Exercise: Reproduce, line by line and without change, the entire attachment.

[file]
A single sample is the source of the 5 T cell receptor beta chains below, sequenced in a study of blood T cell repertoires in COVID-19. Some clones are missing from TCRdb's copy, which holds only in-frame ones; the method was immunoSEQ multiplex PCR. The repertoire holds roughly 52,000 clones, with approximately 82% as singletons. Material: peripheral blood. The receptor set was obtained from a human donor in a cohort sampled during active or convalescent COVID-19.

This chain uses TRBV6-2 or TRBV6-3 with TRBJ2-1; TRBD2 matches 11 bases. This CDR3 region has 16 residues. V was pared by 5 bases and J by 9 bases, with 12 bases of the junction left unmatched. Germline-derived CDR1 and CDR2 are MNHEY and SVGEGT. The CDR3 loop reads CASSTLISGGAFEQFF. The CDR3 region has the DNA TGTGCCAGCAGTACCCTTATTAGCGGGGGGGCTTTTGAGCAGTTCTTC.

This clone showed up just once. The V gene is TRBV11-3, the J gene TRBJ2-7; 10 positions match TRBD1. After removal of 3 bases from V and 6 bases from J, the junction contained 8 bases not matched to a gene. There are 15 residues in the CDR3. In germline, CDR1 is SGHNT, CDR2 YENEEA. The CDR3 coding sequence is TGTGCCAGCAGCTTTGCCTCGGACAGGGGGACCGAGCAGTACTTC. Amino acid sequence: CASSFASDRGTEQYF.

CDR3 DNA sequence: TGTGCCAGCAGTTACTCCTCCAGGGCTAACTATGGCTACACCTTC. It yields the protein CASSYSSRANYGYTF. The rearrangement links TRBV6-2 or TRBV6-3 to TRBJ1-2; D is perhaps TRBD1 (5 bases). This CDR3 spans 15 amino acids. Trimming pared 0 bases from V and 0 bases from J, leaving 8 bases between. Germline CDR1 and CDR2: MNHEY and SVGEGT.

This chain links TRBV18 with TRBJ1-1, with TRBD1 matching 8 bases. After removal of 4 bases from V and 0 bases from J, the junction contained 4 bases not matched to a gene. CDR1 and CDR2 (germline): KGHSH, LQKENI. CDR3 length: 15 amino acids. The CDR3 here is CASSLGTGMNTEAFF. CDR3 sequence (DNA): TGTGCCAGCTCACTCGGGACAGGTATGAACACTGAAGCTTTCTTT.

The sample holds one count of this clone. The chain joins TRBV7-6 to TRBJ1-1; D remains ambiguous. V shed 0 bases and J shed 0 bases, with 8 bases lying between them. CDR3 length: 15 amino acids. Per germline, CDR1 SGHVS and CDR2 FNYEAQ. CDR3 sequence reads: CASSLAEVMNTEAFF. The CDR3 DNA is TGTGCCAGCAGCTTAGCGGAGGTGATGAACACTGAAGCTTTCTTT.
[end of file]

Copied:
A single sample is the source of the 5 T cell receptor beta chains below, sequenced in a study of blood T cell repertoires in COVID-19. Some clones are missing from TCRdb's copy, which holds only in-frame ones; the method was immunoSEQ multiplex PCR. The repertoire holds roughly 52,000 clones, with approximately 82% as singletons. Material: peripheral blood. The receptor set was obtained from a human donor in a cohort sampled during active or convalescent COVID-19.

This chain uses TRBV6-2 or TRBV6-3 with TRBJ2-1; TRBD2 matches 11 bases. This CDR3 region has 16 residues. V was pared by 5 bases and J by 9 bases, with 12 bases of the junction left unmatched. Germline-derived CDR1 and CDR2 are MNHEY and SVGEGT. The CDR3 loop reads CASSTLISGGAFEQFF. The CDR3 region has the DNA TGTGCCAGCAGTACCCTTATTAGCGGGGGGGCTTTTGAGCAGTTCTTC.

This clone showed up just once. The V gene is TRBV11-3, the J gene TRBJ2-7; 10 positions match TRBD1. After removal of 3 bases from V and 6 bases from J, the junction contained 8 bases not matched to a gene. There are 15 residues in the CDR3. In germline, CDR1 is SGHNT, CDR2 YENEEA. The CDR3 coding sequence is TGTGCCAGCAGCTTTGCCTCGGACAGGGGGACCGAGCAGTACTTC. Amino acid sequence: CASSFASDRGTEQYF.

CDR3 DNA sequence: TGTGCCAGCAGTTACTCCTCCAGGGCTAACTATGGCTACACCTTC. It yields the protein CASSYSSRANYGYTF. The rearrangement links TRBV6-2 or TRBV6-3 to TRBJ1-2; D is perhaps TRBD1 (5 bases). This CDR3 spans 15 amino acids. Trimming pared 0 bases from V and 0 bases from J, leaving 8 bases between. Germline CDR1 and CDR2: MNHEY and SVGEGT.

This chain links TRBV18 with TRBJ1-1, with TRBD1 matching 8 bases. After removal of 4 bases from V and 0 bases from J, the junction contained 4 bases not matched to a gene. CDR1 and CDR2 (germline): KGHSH, LQKENI. CDR3 length: 15 amino acids. The CDR3 here is CASSLGTGMNTEAFF. CDR3 sequence (DNA): TGTGCCAGCTCACTCGGGACAGGTATGAACACTGAAGCTTTCTTT.

The sample holds one count of this clone. The chain joins TRBV7-6 to TRBJ1-1; D remains ambiguous. V shed 0 bases and J shed 0 bases, with 8 bases lying between them. CDR3 length: 15 amino acids. Per germline, CDR1 SGHVS and CDR2 FNYEAQ. CDR3 sequence reads: CASSLAEVMNTEAFF. The CDR3 DNA is TGTGCCAGCAGCTTAGCGGAGGTGATGAACACTGAAGCTTTCTTT.